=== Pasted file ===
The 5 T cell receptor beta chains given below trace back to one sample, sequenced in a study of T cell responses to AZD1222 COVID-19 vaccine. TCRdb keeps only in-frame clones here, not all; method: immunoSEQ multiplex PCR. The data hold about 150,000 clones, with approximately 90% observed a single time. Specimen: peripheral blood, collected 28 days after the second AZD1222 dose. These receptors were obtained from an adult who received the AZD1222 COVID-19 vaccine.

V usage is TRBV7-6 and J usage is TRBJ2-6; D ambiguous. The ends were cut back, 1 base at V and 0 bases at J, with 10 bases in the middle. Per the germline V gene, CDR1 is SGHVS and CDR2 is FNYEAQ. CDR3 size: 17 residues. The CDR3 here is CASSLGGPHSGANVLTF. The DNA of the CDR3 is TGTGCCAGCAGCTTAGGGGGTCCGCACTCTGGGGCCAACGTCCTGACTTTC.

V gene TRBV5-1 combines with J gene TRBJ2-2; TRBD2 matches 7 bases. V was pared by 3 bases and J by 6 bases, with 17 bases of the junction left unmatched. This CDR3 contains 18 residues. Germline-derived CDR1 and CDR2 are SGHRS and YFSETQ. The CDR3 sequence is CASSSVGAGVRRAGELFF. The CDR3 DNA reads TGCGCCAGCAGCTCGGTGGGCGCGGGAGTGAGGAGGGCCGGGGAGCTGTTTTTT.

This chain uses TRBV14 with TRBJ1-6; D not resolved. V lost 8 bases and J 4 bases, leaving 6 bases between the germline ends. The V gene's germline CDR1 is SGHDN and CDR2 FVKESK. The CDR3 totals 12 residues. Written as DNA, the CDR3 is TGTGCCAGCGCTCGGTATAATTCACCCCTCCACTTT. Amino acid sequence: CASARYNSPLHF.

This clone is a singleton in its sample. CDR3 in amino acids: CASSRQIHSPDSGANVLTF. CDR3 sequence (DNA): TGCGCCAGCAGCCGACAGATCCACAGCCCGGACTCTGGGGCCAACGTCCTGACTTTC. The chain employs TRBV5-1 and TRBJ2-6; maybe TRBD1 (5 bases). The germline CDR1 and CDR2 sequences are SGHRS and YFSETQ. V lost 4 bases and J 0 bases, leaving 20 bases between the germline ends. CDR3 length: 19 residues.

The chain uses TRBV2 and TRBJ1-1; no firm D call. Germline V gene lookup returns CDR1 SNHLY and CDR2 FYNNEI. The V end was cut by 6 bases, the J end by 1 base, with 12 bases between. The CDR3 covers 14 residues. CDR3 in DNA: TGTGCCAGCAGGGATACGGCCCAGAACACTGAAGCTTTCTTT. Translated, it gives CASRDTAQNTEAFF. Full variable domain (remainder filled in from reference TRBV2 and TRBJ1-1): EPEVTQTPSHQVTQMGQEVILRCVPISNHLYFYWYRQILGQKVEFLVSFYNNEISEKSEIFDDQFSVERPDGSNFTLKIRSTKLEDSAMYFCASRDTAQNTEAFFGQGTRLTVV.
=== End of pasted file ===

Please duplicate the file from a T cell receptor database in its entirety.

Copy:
The 5 T cell receptor beta chains given below trace back to one sample, sequenced in a study of T cell responses to AZD1222 COVID-19 vaccine. TCRdb keeps only in-frame clones here, not all; method: immunoSEQ multiplex PCR. The data hold about 150,000 clones, with approximately 90% observed a single time. Specimen: peripheral blood, collected 28 days after the second AZD1222 dose. These receptors were obtained from an adult who received the AZD1222 COVID-19 vaccine.

V usage is TRBV7-6 and J usage is TRBJ2-6; D ambiguous. The ends were cut back, 1 base at V and 0 bases at J, with 10 bases in the middle. Per the germline V gene, CDR1 is SGHVS and CDR2 is FNYEAQ. CDR3 size: 17 residues. The CDR3 here is CASSLGGPHSGANVLTF. The DNA of the CDR3 is TGTGCCAGCAGCTTAGGGGGTCCGCACTCTGGGGCCAACGTCCTGACTTTC.

V gene TRBV5-1 combines with J gene TRBJ2-2; TRBD2 matches 7 bases. V was pared by 3 bases and J by 6 bases, with 17 bases of the junction left unmatched. This CDR3 contains 18 residues. Germline-derived CDR1 and CDR2 are SGHRS and YFSETQ. The CDR3 sequence is CASSSVGAGVRRAGELFF. The CDR3 DNA reads TGCGCCAGCAGCTCGGTGGGCGCGGGAGTGAGGAGGGCCGGGGAGCTGTTTTTT.

This chain uses TRBV14 with TRBJ1-6; D not resolved. V lost 8 bases and J 4 bases, leaving 6 bases between the germline ends. The V gene's germline CDR1 is SGHDN and CDR2 FVKESK. The CDR3 totals 12 residues. Written as DNA, the CDR3 is TGTGCCAGCGCTCGGTATAATTCACCCCTCCACTTT. Amino acid sequence: CASARYNSPLHF.

This clone is a singleton in its sample. CDR3 in amino acids: CASSRQIHSPDSGANVLTF. CDR3 sequence (DNA): TGCGCCAGCAGCCGACAGATCCACAGCCCGGACTCTGGGGCCAACGTCCTGACTTTC. The chain employs TRBV5-1 and TRBJ2-6; maybe TRBD1 (5 bases). The germline CDR1 and CDR2 sequences are SGHRS and YFSETQ. V lost 4 bases and J 0 bases, leaving 20 bases between the germline ends. CDR3 length: 19 residues.

The chain uses TRBV2 and TRBJ1-1; no firm D call. Germline V gene lookup returns CDR1 SNHLY and CDR2 FYNNEI. The V end was cut by 6 bases, the J end by 1 base, with 12 bases between. The CDR3 covers 14 residues. CDR3 in DNA: TGTGCCAGCAGGGATACGGCCCAGAACACTGAAGCTTTCTTT. Translated, it gives CASRDTAQNTEAFF. Full variable domain (remainder filled in from reference TRBV2 and TRBJ1-1): EPEVTQTPSHQVTQMGQEVILRCVPISNHLYFYWYRQILGQKVEFLVSFYNNEISEKSEIFDDQFSVERPDGSNFTLKIRSTKLEDSAMYFCASRDTAQNTEAFFGQGTRLTVV.